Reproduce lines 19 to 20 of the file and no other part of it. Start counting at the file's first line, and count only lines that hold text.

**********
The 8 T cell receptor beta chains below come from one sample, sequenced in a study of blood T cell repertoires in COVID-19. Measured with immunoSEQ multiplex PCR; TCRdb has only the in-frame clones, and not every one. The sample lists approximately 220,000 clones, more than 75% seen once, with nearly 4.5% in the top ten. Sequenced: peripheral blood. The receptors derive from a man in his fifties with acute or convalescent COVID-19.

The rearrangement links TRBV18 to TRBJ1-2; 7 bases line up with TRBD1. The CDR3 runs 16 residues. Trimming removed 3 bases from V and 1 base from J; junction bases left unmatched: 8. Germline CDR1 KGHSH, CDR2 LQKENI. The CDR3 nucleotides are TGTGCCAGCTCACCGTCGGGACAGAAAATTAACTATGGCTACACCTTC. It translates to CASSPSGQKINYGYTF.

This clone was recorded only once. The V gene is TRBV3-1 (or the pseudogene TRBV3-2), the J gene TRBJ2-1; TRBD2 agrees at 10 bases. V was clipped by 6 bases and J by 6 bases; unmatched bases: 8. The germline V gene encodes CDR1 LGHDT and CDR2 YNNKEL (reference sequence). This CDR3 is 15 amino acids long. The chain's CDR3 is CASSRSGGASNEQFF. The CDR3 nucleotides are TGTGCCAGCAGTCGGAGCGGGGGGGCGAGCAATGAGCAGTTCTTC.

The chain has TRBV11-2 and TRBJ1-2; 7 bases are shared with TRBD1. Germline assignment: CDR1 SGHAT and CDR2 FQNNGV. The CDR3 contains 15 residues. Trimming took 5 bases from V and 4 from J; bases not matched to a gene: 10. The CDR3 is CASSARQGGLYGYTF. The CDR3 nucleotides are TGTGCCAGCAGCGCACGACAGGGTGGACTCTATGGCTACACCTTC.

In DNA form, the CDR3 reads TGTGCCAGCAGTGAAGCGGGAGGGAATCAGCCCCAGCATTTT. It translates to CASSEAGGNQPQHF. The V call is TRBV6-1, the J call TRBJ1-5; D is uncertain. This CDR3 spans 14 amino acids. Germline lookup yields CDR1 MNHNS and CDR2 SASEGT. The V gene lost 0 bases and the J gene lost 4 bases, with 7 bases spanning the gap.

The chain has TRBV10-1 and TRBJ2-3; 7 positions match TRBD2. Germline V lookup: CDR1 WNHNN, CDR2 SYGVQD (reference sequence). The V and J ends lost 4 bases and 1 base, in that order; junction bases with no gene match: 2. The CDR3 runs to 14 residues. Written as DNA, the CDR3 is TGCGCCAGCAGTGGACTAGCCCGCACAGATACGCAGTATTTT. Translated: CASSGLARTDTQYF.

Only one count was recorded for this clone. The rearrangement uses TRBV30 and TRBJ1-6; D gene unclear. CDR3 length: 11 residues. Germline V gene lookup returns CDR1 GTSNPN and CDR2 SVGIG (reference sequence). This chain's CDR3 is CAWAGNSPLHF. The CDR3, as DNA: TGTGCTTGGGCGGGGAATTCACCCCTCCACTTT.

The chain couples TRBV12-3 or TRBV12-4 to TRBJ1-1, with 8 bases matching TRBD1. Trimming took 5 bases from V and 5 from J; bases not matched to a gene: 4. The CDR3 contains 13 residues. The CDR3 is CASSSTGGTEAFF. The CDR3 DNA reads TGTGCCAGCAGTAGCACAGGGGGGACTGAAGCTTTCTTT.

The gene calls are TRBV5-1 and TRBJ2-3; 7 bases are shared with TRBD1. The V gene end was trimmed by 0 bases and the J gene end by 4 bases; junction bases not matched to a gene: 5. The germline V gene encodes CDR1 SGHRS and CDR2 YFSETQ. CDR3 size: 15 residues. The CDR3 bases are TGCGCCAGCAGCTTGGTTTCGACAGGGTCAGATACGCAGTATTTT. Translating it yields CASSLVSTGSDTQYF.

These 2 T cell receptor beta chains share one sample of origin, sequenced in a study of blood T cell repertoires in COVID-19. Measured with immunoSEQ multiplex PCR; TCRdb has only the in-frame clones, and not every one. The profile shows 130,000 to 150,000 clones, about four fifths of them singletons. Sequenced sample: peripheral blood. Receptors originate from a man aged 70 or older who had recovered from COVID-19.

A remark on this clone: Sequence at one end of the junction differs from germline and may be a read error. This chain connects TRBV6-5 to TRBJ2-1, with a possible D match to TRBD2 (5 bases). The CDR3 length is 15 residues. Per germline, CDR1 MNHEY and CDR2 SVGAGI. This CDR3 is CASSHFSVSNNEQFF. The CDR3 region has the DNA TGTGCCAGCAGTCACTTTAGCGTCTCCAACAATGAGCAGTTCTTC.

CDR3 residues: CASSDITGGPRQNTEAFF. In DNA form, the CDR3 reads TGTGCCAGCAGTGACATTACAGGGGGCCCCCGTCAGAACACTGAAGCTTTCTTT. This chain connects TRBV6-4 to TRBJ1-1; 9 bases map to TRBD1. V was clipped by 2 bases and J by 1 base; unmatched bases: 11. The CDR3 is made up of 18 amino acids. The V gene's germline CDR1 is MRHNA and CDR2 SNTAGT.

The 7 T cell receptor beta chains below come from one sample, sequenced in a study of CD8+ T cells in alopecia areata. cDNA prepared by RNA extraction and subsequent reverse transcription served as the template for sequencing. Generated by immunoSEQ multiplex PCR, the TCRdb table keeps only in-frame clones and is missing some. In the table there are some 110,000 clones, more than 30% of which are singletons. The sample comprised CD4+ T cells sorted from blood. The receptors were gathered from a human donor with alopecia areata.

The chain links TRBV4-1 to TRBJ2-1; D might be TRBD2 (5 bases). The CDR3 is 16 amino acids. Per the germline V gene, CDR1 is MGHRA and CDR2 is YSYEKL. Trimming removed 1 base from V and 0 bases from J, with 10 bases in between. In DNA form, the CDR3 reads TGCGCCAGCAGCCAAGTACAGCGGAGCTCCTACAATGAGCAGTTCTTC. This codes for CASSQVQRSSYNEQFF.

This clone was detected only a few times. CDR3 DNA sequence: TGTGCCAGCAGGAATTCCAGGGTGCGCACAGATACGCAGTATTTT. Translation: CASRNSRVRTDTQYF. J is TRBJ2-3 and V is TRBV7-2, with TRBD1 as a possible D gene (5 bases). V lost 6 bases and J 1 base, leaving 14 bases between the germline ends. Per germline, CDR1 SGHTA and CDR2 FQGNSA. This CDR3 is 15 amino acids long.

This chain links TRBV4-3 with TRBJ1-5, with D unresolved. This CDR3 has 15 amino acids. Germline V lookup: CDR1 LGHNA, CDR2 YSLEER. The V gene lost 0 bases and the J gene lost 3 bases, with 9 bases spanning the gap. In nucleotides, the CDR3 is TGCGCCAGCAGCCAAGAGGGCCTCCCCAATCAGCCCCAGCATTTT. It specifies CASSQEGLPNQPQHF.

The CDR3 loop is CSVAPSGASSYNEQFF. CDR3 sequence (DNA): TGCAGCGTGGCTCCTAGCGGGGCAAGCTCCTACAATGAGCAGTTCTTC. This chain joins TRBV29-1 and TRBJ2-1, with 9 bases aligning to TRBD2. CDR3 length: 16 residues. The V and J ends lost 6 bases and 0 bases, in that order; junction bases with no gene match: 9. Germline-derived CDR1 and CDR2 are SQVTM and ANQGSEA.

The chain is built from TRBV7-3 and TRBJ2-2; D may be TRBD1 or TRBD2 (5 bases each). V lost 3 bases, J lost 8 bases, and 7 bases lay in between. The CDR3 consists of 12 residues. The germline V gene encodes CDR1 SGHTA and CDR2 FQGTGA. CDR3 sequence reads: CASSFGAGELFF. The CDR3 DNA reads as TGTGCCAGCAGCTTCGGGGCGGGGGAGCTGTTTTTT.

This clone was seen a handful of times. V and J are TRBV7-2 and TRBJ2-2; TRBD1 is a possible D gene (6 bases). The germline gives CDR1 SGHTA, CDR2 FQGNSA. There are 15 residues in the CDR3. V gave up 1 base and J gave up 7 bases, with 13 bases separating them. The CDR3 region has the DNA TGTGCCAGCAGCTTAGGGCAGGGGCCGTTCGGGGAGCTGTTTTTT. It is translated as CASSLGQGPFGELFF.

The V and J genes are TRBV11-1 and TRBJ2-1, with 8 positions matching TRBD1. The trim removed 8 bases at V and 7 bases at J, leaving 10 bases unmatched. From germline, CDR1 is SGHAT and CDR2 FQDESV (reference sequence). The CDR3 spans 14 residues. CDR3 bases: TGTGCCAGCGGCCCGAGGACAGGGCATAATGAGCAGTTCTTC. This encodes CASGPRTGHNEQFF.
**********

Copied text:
This clone was seen a handful of times. V and J are TRBV7-2 and TRBJ2-2; TRBD1 is a possible D gene (6 bases). The germline gives CDR1 SGHTA, CDR2 FQGNSA. There are 15 residues in the CDR3. V gave up 1 base and J gave up 7 bases, with 13 bases separating them. The CDR3 region has the DNA TGTGCCAGCAGCTTAGGGCAGGGGCCGTTCGGGGAGCTGTTTTTT. It is translated as CASSLGQGPFGELFF.

The V and J genes are TRBV11-1 and TRBJ2-1, with 8 positions matching TRBD1. The trim removed 8 bases at V and 7 bases at J, leaving 10 bases unmatched. From germline, CDR1 is SGHAT and CDR2 FQDESV (reference sequence). The CDR3 spans 14 residues. CDR3 bases: TGTGCCAGCGGCCCGAGGACAGGGCATAATGAGCAGTTCTTC. This encodes CASGPRTGHNEQFF.